Perhaps the apogee of Tony Scott’s off-the-rails-ness and perhaps the closest thing he has ever made to Oliver Stone’s “Natural Born Killers,” “Domino ” is either the height of cinema or the the near willful destruction of it, depending on your point of view. Loathed by most, and adored by a select few (including one of our writers here, who we had to pin down and not let write this review), perhaps another reason it’s completely absurd is that it’s written by filmmaker Richard Kelly (“Southland Tales,” “The Box”), who now seems incapable of making a coherent film (and indeed, who took the magic right out of “Donnie Darko,” and perhaps revealed himself to be a charlatan with the release of the far-worse TMI director’s cut). Onto the film itself, which has an early post-career rehabilitiation performance by Mickey Rourke and is wise enough to utilize the great Edgar Ramirez pre-“Carlos.” It also makes a poor decision in casting Keira Knightley as the lead, a supposed-to-be-tough bounty hunter. More importantly, the film has cinematic autism/dyslexia and basically barfs up every piece of film technique grammar known to man on the screen, with a particular fondness for green/yellow filters, for no apparent reason. Visually, it’s a mess and it feels like an ADD nightmare come to life: just too much damn style (you’ll see the reverse argument herein somewhere). Kudos to some of the too-ridiculous-it’s-funny comedy, including the “90210” and DeVry institute references, plus Mo’Nique who is just pretty damn hysterical in her non-sequitur cameo about creating new racial profiles (Chi-Negroes is our fave). So some points for just batshit lunacy, but otherwise, kind of one of the worst films ever made… and the most brilliant. [D]

“Déjà Vu” (2006)
Tony Scott‘s kicky time-travel thriller seemed doomed from the outset: originally set to film in and around New Orleans, Katrina struck and all but shattered those plans. Eventually, the film regrouped and the city rallied to have filming return to the bayou city, with frequent collaborator Denzel Washington playing an investigator who gets involved in high-tech surveillance (and later, with dubious scientific backing, time travel) to stop a terrorist from blowing up a tourist-filled ferry. Of course, the drama didn’t stop after the film was completed and released, with both credited writers taking to the Internet and badmouthing the director, saying that he was less interested in plot cohesion than he was in getting the detonation details just right. To which we say: duh. Scott, working from a similarly wiry, conspiratorial place as “Enemy of the State,” does a great job creating a sense of working class sci-fi, in which a bunch of dudes sit around a room and dream this shit up. Of course, his stylistic embellishments are even more pronounced in the playing field of science fiction, the greatest example of which is a car chase that takes place across two dimensions at the same time. There’s also a kind of perverse genius in casting Jim Caviezel, the artist formerly known as Jesus, as a deranged terrorist killer. But unlike the disgruntled screenwriters, we think that the film’s ambiguities and loopholes make for compelling speculation and post-film discussion. “Déjà Vu” may not be as tight as it could have been, but it is just as fun. [B]

“The Taking of Pelham 1 2 3” (2009)
Bloody, gritty, profane, and obsessively stylish, Tony Scott‘s hostage/hijacking tale “The Taking of Pelham 1 2 3” is more than up to the task of re-imagining its source material (Joseph Sargent’s 1974 original film which itself was based on an original novel by John Godey). Scott’s version is crisply written and wonderfully efficient (Brian Helgeland gets screenplay credit and does a crafty, tight job with uncredited help from David Koepp) with juicy performances from Denzel Washington as the morally conflicted hero and a sneering, bald, tattooed, and constantly cursing John Travolta in one of his best performances as the psychopathic villain. It’s quite clear Travolta was having a blast; he’s in “Face/Off” territory here. “The Taking of Pelham 1 2 3” isn’t an awards movie and it’s not the sort of film that appeared on a ton of top 10 lists. It’s just a souped up genre film made with extreme skill by a director in love with his craft. Scott takes a well-worn narrative (the hostage crisis thriller scenario) and amps up the thrills and excitement with sexy cinematography (by Tobias Schleisser, a Peter Berg regular) and flashy editing techniques (Chris Lebenzon, the action genius behind “Top Gun,” “Crimson Tide,” “Enemy of the State,” and “Pearl Harbor”), which makes for a fast-moving piece of hard-edged, R-rated entertainment. [B]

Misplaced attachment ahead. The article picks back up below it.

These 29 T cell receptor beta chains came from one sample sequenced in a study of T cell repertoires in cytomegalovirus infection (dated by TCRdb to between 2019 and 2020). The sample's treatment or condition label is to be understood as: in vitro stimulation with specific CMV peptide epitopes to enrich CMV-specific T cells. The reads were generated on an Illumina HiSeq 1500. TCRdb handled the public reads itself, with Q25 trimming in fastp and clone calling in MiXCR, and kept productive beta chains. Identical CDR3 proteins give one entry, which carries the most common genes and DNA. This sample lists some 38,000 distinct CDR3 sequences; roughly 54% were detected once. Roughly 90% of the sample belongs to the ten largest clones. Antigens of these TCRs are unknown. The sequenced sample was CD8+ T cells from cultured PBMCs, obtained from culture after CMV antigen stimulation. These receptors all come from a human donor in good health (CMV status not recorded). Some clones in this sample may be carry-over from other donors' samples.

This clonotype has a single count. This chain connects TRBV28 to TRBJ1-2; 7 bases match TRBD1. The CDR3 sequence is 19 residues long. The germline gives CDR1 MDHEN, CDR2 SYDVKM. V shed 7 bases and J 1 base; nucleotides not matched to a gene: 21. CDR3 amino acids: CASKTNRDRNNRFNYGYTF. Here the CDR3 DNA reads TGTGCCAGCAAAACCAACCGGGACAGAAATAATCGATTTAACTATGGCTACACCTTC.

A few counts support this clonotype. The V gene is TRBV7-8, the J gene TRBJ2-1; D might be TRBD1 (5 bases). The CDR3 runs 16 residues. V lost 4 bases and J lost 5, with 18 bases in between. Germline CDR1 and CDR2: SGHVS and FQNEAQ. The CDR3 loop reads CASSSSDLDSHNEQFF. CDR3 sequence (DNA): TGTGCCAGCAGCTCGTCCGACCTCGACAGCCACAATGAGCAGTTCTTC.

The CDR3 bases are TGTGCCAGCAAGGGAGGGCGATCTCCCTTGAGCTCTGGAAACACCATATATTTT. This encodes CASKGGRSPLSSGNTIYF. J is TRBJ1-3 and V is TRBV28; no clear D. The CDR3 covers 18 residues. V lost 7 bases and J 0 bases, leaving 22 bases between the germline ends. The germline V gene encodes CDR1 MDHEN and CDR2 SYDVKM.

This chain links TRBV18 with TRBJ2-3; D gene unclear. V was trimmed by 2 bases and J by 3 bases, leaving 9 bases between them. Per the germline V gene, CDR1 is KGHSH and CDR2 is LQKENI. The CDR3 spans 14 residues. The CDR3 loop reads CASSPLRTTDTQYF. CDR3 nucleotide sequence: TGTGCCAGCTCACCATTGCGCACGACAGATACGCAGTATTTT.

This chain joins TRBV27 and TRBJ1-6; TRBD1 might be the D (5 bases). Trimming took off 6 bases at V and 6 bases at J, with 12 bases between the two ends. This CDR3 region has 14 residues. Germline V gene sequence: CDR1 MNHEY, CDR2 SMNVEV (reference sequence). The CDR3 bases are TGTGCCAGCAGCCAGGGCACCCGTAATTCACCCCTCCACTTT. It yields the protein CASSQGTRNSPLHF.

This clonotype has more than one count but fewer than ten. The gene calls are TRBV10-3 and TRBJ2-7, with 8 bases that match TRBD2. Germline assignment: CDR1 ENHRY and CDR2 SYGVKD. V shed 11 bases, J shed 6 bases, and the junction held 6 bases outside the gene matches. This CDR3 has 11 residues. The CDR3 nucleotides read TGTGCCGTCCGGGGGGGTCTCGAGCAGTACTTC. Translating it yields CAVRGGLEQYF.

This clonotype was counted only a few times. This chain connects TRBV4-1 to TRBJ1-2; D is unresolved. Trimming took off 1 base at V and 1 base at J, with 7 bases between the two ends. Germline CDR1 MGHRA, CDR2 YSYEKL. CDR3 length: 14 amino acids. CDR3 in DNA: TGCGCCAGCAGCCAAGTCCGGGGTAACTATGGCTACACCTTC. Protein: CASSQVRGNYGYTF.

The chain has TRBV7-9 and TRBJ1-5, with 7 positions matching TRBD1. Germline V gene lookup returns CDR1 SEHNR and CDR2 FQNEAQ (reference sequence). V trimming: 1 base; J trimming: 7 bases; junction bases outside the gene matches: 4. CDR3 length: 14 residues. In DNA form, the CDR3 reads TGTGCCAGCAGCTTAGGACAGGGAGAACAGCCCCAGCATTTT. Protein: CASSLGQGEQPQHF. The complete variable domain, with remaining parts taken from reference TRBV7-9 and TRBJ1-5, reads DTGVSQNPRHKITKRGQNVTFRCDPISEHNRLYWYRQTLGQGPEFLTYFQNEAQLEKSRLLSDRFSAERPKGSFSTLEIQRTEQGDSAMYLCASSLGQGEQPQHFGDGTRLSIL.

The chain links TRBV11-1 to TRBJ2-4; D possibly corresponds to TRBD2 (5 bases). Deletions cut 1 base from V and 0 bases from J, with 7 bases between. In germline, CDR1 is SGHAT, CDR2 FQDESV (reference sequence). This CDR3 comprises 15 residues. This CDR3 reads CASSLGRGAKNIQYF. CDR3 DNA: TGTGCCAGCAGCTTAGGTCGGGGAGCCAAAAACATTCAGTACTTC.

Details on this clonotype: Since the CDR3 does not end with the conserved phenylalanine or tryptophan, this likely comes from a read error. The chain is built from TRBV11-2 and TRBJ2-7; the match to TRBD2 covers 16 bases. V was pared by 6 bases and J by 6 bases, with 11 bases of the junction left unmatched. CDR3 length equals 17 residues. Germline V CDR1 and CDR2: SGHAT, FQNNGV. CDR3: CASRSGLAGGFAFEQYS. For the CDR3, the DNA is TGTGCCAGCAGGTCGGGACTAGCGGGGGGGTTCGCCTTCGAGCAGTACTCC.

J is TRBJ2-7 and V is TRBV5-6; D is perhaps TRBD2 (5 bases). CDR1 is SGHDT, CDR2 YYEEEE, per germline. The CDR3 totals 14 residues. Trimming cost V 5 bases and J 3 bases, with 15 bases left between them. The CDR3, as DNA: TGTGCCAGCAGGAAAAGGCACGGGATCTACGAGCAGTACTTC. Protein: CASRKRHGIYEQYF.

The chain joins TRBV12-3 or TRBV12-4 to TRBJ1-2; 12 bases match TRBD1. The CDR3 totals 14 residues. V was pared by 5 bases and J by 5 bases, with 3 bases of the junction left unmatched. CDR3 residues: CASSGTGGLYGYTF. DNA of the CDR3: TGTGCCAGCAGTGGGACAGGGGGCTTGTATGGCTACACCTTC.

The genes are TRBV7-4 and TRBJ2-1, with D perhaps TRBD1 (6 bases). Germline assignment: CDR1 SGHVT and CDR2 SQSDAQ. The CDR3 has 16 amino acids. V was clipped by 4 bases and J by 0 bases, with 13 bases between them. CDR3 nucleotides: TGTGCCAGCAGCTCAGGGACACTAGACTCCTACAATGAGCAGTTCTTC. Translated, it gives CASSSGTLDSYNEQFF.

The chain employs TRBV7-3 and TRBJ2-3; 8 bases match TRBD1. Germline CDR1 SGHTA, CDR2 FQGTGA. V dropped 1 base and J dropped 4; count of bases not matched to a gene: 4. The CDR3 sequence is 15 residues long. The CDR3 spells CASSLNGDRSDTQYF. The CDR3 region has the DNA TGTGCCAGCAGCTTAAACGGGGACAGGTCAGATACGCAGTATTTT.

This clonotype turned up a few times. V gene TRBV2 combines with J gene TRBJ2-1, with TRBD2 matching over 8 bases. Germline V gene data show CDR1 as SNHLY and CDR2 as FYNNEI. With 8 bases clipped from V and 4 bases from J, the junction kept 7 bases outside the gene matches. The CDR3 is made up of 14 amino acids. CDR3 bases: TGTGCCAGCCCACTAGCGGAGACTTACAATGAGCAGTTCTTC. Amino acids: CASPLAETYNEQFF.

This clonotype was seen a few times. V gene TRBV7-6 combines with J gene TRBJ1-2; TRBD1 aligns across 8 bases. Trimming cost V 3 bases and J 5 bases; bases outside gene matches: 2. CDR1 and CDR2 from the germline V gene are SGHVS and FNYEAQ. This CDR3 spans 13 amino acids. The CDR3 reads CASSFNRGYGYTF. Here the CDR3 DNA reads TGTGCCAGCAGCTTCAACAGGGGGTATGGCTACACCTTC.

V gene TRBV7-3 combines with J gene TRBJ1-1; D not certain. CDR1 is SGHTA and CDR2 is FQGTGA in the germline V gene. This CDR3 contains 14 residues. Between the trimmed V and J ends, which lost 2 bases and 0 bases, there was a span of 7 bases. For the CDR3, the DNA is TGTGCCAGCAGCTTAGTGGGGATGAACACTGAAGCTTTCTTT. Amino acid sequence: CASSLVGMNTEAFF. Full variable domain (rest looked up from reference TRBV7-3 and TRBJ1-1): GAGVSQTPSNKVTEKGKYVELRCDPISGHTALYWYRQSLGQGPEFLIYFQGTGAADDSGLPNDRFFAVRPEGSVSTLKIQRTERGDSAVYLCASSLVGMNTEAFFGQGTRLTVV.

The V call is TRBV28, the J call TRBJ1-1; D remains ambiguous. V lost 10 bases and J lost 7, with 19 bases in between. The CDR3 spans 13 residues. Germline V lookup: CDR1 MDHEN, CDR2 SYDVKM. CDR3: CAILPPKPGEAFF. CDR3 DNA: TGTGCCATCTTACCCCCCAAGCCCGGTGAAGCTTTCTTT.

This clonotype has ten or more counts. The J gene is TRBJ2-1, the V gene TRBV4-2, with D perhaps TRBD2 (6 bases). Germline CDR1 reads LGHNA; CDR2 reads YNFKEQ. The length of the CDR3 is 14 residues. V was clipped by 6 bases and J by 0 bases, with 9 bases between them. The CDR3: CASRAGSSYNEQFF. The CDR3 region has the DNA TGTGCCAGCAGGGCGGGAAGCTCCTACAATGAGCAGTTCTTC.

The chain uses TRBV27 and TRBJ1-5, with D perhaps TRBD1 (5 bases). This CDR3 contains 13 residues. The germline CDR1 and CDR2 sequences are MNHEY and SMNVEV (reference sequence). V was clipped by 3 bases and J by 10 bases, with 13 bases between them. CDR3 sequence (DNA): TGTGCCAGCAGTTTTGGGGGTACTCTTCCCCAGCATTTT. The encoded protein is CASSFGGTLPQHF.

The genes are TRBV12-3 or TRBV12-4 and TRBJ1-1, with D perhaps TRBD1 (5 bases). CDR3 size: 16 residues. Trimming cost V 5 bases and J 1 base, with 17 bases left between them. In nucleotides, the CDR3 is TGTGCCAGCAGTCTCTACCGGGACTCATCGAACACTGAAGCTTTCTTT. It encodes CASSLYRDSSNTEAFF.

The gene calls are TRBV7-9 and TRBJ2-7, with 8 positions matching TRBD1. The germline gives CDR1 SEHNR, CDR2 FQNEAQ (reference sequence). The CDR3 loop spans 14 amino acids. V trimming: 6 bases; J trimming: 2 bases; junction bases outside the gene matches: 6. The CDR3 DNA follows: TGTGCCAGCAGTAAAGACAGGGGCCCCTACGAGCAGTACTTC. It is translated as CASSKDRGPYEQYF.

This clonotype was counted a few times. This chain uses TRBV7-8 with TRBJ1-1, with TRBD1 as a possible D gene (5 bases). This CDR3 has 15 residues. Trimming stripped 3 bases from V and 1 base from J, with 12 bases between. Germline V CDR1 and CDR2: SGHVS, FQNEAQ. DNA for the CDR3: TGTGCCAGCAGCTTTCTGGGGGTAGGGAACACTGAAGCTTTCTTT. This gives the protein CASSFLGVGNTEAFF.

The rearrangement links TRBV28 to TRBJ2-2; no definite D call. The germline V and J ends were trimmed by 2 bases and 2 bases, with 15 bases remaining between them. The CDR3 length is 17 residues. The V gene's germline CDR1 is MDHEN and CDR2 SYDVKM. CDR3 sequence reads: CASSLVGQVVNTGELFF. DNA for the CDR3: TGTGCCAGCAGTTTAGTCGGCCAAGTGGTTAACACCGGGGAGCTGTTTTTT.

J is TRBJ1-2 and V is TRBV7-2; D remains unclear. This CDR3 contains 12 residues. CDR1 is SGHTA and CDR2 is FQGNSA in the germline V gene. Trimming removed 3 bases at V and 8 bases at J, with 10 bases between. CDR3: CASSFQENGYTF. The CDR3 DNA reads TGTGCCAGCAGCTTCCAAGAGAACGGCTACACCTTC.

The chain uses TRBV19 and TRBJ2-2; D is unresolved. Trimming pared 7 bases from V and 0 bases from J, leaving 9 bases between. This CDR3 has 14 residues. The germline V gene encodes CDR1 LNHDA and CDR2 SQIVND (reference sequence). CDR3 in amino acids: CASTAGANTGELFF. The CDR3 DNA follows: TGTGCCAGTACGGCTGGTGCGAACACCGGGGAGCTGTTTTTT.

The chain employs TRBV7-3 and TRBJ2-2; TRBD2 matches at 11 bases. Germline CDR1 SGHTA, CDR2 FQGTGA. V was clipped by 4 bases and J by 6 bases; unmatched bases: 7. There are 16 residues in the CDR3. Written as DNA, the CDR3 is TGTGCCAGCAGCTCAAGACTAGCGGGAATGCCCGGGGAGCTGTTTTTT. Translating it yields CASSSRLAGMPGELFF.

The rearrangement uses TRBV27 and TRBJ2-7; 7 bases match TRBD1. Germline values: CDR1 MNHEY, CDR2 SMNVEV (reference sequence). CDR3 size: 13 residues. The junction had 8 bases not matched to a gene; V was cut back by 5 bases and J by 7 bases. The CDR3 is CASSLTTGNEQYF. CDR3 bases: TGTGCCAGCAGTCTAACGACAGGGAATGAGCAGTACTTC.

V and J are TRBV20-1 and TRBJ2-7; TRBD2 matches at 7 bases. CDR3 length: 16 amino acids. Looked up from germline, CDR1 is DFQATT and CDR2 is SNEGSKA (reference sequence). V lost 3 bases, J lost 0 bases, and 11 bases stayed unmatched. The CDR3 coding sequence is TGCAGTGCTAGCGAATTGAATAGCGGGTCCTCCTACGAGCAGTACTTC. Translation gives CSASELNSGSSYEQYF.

Unstoppable” (2010)
Tony Scott needs his ritalin, Tony Scott has ADD, Tony Scott is schizophrenic and needs mental help. Hell, we’ll be the first to admit that we’ve lobbed a lot of these criticisms at Scott’s frenzied, unhinged and sometimes just inanely over-edited and manic form of cinema. But we’ll also be the first to admit that his latest train movie (that’s two in a row) is an exhilarating experience, his best film since “Enemy of the State,” and finally uses his kinetic/fruitcake camerawork strengths in the name of good instead of evil. Possibly one of the biggest assets of the film is a lack of a villain. In his sometimes cartoonish films, the antagonists are almost always laughable caricatures. Here, the only evildoer is human error and a faceless train that’s rolling out of control and threatening to decimate a rather big and populated town. Other advantages include over-the-top Fox News reports, oily corporate assholes making margin-loss based decisions, and goofball, inept track workers who precipitate this entire mess. Usually these plot devices in Tony Scott films are black-and-white and make your eyes roll because they’re so forced. Here, they’re a form of delightful comedy and often so ridiculous, they’re a good laugh. Big, dumb, thrilling fun — plus simply just genuinely nail-biting and intense — “Unstoppable” is an undeniably enjoyable film and hopefully a track that Scott continues on from here on in. [B+]

— Drew Taylor, Rodrigo Perez, Nick Clement, Mark Zhuravsky, Gabe Toro, Erik McClanahan,